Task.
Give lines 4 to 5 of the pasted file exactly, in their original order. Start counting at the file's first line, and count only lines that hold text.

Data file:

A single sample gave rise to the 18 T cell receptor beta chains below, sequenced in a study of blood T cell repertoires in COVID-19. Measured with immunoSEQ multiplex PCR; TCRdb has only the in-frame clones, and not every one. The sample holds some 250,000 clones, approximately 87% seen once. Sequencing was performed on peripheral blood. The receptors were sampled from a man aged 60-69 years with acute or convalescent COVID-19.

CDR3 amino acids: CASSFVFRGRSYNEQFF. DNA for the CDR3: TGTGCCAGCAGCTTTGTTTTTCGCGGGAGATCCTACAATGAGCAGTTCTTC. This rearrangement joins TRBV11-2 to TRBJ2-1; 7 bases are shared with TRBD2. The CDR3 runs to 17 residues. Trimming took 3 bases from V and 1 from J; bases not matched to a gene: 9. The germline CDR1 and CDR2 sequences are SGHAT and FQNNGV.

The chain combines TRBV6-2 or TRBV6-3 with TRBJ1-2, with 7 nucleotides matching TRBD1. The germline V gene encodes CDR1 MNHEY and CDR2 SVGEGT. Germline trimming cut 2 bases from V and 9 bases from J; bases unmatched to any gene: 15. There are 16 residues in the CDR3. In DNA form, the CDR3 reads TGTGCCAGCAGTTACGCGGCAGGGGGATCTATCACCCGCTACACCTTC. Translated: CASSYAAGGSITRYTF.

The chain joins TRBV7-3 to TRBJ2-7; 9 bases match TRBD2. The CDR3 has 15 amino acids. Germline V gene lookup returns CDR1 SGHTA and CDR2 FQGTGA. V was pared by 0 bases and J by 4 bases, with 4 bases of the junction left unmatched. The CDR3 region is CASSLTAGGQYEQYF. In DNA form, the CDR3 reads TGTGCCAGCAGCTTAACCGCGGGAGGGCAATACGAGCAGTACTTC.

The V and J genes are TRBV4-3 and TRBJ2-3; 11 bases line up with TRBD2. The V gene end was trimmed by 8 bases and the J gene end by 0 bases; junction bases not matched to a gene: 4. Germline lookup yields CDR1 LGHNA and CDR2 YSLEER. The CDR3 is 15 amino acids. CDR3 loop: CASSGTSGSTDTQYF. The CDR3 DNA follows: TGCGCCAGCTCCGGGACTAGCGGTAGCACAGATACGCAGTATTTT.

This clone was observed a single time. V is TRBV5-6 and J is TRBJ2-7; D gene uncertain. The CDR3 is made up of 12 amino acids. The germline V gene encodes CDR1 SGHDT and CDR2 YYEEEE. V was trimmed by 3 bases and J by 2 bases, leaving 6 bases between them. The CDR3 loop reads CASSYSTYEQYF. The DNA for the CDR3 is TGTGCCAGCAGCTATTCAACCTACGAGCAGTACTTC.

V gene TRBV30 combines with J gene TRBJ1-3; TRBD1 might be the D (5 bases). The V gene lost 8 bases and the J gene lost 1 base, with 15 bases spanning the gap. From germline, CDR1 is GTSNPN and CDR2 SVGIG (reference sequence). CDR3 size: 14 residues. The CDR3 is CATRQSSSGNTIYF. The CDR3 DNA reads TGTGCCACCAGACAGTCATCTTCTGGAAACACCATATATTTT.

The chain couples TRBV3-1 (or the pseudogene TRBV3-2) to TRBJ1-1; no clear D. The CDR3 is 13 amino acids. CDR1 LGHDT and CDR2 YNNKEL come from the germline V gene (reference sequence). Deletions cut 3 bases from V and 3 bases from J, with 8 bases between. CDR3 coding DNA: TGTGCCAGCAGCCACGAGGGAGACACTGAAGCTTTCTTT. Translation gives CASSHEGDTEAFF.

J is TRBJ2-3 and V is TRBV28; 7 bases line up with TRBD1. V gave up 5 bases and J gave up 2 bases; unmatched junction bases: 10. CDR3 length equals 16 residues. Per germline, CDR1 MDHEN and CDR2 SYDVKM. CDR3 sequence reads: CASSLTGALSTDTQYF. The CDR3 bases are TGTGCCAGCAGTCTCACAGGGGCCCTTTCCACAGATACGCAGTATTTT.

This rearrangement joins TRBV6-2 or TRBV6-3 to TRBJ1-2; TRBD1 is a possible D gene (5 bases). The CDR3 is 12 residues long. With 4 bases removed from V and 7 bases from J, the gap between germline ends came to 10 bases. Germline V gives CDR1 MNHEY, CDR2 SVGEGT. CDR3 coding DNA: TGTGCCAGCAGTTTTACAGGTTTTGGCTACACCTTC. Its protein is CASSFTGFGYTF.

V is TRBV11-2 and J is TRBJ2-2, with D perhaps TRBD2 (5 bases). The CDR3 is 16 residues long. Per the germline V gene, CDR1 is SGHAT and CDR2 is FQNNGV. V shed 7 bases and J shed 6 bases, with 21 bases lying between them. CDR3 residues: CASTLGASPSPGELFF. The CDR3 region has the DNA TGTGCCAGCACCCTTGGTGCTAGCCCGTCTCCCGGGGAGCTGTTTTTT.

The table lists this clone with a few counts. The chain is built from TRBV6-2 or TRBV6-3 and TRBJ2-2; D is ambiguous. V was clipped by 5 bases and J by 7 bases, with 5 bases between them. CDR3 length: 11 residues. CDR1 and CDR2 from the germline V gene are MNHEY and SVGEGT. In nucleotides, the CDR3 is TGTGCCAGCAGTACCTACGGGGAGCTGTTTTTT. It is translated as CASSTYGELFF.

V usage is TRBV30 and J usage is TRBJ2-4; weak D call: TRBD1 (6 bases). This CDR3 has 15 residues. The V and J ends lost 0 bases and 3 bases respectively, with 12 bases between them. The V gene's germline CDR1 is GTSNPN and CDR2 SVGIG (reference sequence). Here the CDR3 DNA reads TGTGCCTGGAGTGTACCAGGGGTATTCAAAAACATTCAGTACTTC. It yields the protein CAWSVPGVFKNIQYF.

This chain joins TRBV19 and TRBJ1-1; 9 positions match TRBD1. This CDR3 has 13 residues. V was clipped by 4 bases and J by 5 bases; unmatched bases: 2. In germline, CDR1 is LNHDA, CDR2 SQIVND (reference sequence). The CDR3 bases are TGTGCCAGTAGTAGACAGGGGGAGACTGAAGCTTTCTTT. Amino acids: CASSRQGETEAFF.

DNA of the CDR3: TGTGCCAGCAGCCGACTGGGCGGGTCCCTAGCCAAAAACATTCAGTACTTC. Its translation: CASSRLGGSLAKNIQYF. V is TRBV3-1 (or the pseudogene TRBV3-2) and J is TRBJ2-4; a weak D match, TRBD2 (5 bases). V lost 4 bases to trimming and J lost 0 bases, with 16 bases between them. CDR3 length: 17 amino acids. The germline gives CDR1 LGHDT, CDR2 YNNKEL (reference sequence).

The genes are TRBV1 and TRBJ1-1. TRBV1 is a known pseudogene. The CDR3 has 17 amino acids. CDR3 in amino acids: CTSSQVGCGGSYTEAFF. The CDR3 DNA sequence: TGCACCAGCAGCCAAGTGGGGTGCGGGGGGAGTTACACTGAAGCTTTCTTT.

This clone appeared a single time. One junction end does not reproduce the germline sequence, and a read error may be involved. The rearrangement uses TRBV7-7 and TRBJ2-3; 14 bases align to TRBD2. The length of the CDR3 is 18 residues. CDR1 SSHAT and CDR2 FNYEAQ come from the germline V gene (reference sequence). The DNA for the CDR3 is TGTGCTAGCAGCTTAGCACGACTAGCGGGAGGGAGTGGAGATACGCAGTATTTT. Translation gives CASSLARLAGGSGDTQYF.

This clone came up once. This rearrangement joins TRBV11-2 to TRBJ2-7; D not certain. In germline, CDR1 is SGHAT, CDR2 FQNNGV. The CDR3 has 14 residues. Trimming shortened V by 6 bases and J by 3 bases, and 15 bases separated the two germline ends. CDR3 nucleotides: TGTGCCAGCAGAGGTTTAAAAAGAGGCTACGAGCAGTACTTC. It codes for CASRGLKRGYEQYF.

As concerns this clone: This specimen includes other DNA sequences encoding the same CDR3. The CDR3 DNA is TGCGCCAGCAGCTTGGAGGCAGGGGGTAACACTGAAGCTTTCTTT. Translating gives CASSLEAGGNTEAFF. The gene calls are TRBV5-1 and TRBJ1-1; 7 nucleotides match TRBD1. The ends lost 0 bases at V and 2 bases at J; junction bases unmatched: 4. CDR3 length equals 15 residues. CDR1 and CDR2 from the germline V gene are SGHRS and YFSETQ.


The chain joins TRBV7-3 to TRBJ2-7; 9 bases match TRBD2. The CDR3 has 15 amino acids. Germline V gene lookup returns CDR1 SGHTA and CDR2 FQGTGA. V was pared by 0 bases and J by 4 bases, with 4 bases of the junction left unmatched. The CDR3 region is CASSLTAGGQYEQYF. In DNA form, the CDR3 reads TGTGCCAGCAGCTTAACCGCGGGAGGGCAATACGAGCAGTACTTC.

The V and J genes are TRBV4-3 and TRBJ2-3; 11 bases line up with TRBD2. The V gene end was trimmed by 8 bases and the J gene end by 0 bases; junction bases not matched to a gene: 4. Germline lookup yields CDR1 LGHNA and CDR2 YSLEER. The CDR3 is 15 amino acids. CDR3 loop: CASSGTSGSTDTQYF. The CDR3 DNA follows: TGCGCCAGCTCCGGGACTAGCGGTAGCACAGATACGCAGTATTTT.